In a sector that is desperate to improve productivity and efficiency, it seems paradoxical that construction remains one of the least digitised industries, only beating agriculture and hunting, according to McKinsey
Construction needs to catch up quickly and realise the benefits can come from disruptive technology solutions.
The Centre for Digital Built Britain recently released its Gemini Principles report which identified that greater data sharing could release £7bn per year in benefits across the UK. It will do this by enabling better decisions leading to financial savings, improved performance and service along with better outcomes for business and society as a whole.
A recent survey undertaken by technology specialist NBS found that 90% of respondents recognise that digitisation will transform how they work and that 70% think that those who do not adopt digital ways of working will go out of business. Many also see technology as an opportunity to develop offsite construction, with 41% already designing for offsite and a further third planning to do so within 5 years.
Digital technology goes way beyond BIM, which is just one core aspect of its potential application across the construction sector. Whether it’s drones for digital mapping and surveying, moving to paperless collaborative projects, 3D printing or increased use of artificial intelligence, McKinsey estimates that the industry can improve productivity by around 15% by infusing digital technologies across the construction process.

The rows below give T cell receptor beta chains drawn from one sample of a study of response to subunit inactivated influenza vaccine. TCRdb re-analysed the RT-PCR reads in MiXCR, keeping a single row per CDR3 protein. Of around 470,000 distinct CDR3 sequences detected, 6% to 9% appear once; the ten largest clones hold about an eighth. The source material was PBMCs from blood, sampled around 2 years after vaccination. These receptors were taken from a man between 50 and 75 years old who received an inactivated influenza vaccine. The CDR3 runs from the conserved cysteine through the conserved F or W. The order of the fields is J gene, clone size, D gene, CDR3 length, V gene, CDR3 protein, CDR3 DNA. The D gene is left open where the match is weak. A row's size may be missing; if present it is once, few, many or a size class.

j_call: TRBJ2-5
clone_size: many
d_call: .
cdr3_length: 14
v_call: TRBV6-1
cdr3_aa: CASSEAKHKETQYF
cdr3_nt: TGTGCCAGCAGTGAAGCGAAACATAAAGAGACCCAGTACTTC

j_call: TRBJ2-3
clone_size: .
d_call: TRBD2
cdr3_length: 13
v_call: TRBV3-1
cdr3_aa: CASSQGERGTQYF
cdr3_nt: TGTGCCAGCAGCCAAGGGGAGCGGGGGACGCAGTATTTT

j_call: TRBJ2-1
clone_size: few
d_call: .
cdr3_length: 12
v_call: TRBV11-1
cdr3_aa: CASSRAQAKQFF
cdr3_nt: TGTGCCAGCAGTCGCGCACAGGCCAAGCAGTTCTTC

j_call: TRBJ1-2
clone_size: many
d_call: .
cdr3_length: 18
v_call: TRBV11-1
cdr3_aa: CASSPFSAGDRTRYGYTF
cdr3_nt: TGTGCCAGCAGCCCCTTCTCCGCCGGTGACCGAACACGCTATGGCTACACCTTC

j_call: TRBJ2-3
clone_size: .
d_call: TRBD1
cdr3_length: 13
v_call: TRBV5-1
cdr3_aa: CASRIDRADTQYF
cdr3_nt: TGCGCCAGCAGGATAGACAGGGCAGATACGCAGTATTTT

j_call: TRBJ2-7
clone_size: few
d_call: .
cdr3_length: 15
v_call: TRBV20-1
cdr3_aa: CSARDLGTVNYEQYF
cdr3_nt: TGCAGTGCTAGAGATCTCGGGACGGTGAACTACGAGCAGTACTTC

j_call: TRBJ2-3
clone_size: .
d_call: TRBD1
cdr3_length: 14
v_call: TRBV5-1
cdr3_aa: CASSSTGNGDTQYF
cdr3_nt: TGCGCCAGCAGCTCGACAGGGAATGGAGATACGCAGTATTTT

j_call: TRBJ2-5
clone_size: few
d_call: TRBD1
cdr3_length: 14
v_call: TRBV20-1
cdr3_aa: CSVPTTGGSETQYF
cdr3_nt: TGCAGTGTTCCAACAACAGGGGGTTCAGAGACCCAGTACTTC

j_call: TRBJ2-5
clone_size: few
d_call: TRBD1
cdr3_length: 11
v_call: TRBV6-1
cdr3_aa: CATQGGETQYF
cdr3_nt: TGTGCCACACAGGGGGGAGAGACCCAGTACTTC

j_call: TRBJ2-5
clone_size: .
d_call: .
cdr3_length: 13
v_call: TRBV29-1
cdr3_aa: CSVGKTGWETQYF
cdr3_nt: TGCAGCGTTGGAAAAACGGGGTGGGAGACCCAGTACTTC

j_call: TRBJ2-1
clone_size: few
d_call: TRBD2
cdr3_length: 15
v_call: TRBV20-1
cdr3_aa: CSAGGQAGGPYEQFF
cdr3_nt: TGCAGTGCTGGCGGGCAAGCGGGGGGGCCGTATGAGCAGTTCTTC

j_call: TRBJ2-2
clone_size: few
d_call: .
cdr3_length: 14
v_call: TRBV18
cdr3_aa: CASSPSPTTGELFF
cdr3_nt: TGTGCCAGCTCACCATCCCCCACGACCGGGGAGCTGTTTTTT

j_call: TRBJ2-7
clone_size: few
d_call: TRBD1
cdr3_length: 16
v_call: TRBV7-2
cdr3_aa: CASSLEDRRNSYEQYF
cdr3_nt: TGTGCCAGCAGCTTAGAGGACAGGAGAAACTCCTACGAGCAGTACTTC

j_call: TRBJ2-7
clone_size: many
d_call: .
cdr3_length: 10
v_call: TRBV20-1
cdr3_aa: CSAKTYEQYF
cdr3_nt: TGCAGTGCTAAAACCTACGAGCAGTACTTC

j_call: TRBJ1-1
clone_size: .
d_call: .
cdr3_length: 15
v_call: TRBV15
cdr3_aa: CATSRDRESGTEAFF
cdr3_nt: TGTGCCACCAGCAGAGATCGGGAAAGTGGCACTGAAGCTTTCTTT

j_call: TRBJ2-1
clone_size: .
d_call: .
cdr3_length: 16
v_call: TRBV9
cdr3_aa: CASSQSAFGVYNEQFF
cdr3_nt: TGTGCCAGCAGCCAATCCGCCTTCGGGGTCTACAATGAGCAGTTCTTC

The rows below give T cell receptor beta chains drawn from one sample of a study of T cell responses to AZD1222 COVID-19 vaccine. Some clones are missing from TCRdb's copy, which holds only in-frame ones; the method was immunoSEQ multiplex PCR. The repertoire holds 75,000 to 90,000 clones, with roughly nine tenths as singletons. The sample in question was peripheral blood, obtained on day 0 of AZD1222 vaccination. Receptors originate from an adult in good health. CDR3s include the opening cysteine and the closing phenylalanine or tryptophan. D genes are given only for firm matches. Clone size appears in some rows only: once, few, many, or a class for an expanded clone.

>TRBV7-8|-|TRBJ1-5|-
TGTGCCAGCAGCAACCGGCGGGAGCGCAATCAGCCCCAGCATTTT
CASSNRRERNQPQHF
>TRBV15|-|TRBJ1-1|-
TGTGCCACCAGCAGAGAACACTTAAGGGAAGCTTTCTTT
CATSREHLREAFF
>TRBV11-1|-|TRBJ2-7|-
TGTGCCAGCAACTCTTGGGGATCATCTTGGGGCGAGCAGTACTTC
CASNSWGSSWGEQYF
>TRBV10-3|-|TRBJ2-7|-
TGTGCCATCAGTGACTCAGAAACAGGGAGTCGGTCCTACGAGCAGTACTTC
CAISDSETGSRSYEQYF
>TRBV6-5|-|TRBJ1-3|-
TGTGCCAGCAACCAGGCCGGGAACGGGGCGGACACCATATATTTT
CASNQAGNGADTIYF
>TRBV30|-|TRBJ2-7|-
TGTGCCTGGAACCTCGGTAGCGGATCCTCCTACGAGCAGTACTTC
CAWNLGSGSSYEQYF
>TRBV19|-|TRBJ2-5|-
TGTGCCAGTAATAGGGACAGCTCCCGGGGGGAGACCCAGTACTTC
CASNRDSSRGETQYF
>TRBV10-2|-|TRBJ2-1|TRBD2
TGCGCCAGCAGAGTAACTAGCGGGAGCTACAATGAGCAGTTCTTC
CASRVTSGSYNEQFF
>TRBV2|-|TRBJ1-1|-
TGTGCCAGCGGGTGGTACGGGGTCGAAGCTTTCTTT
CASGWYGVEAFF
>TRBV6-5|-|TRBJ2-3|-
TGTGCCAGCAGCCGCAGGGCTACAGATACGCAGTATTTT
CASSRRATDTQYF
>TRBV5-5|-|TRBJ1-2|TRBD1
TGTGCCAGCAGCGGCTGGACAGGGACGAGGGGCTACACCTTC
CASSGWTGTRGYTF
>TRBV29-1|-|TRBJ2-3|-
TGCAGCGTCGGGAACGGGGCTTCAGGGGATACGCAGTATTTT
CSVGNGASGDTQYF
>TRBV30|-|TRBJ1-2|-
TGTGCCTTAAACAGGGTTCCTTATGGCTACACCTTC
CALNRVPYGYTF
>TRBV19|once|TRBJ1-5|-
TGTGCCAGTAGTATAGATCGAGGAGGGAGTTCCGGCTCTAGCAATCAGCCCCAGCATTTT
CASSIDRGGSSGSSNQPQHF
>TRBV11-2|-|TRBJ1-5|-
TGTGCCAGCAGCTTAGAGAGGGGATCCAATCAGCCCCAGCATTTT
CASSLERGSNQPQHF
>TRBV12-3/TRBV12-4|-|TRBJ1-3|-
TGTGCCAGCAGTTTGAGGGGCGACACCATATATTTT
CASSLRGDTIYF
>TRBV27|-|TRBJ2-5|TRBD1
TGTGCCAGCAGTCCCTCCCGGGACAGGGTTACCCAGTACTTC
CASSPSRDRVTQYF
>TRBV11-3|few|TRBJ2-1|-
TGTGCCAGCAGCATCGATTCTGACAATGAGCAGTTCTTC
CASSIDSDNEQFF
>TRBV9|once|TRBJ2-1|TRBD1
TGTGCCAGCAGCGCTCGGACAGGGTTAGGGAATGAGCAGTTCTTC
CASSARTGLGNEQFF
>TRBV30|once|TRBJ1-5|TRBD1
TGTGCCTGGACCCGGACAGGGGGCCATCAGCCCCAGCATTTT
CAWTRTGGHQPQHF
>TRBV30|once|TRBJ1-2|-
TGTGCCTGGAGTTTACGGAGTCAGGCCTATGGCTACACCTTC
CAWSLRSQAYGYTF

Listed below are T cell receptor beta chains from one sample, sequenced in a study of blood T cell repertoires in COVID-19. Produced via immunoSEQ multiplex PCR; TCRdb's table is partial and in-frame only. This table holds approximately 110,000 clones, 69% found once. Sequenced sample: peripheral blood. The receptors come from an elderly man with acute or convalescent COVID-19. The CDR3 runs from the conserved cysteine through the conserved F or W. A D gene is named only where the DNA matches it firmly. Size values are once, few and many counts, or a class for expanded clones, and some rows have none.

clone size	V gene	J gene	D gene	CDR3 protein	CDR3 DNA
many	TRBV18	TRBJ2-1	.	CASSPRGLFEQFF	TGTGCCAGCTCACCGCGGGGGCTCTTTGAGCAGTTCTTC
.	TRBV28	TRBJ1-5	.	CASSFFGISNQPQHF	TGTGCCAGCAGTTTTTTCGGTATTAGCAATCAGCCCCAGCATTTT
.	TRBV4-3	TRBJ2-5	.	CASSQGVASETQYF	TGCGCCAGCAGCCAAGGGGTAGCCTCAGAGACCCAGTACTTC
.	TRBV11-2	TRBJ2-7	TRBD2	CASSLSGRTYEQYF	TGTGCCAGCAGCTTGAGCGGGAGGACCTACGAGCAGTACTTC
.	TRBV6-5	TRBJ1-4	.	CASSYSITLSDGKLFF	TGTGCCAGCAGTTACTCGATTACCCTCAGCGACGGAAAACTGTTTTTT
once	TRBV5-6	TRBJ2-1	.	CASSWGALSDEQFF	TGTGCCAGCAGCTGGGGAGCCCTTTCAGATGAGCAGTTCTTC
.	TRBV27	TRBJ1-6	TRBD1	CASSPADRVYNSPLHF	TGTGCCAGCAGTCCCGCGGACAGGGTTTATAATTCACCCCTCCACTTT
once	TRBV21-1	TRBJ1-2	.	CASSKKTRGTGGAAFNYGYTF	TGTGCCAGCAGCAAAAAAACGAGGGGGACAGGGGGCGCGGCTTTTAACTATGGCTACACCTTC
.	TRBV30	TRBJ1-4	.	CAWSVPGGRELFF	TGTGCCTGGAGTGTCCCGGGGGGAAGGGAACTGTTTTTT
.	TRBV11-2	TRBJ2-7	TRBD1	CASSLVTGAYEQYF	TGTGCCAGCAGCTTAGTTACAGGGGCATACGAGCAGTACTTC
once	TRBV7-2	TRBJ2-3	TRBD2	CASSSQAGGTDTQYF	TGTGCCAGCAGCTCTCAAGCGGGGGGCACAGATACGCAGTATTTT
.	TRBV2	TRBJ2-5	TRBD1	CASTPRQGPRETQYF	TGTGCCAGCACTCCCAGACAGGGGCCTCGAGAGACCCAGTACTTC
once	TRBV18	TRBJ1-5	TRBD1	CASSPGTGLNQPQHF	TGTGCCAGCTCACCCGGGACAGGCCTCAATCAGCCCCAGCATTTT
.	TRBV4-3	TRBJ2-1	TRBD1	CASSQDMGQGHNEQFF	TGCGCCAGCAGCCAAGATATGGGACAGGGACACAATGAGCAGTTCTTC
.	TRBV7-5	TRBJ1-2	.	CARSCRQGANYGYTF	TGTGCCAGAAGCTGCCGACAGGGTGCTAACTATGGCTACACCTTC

There are a number of significant robotic solutions about to break into the industry. It is about to be possible to use a 3D printing robot to build a large building. A mobile robotic arm controls a 3D printer that builds an entire structurally safe building using a preprogrammed set of instructions. This technology has already been successfully used to build bridges in Netherlands.
We are now seeing robots that can undertake brickwork and masonry, dramatically improving speed and quality. Demolition robots have been developed to demolish concrete and structural components that may be slower than humans but are far safer and cheaper.
Among the main inhibitors in the industry is a fragmented understanding of digital skills along with short term pressures that restrict investment in technology. Without the right conditions for innovation demand for digital skills will continue to be slow wasting precious opportunities for improved productivity and efficiency.
Putting ideas into practice is recognisably difficult in a sector that designs and delivers complex projects with little margin for error or waste, but none of it is going to get any easier. Projects continue to get bigger and even more complex and a growing demand for environmentally sensitive construction, along with a persistent skills gap, makes digital construction technologies a no brainer.
There will never be a more obvious time to embrace the benefits of digitalisation.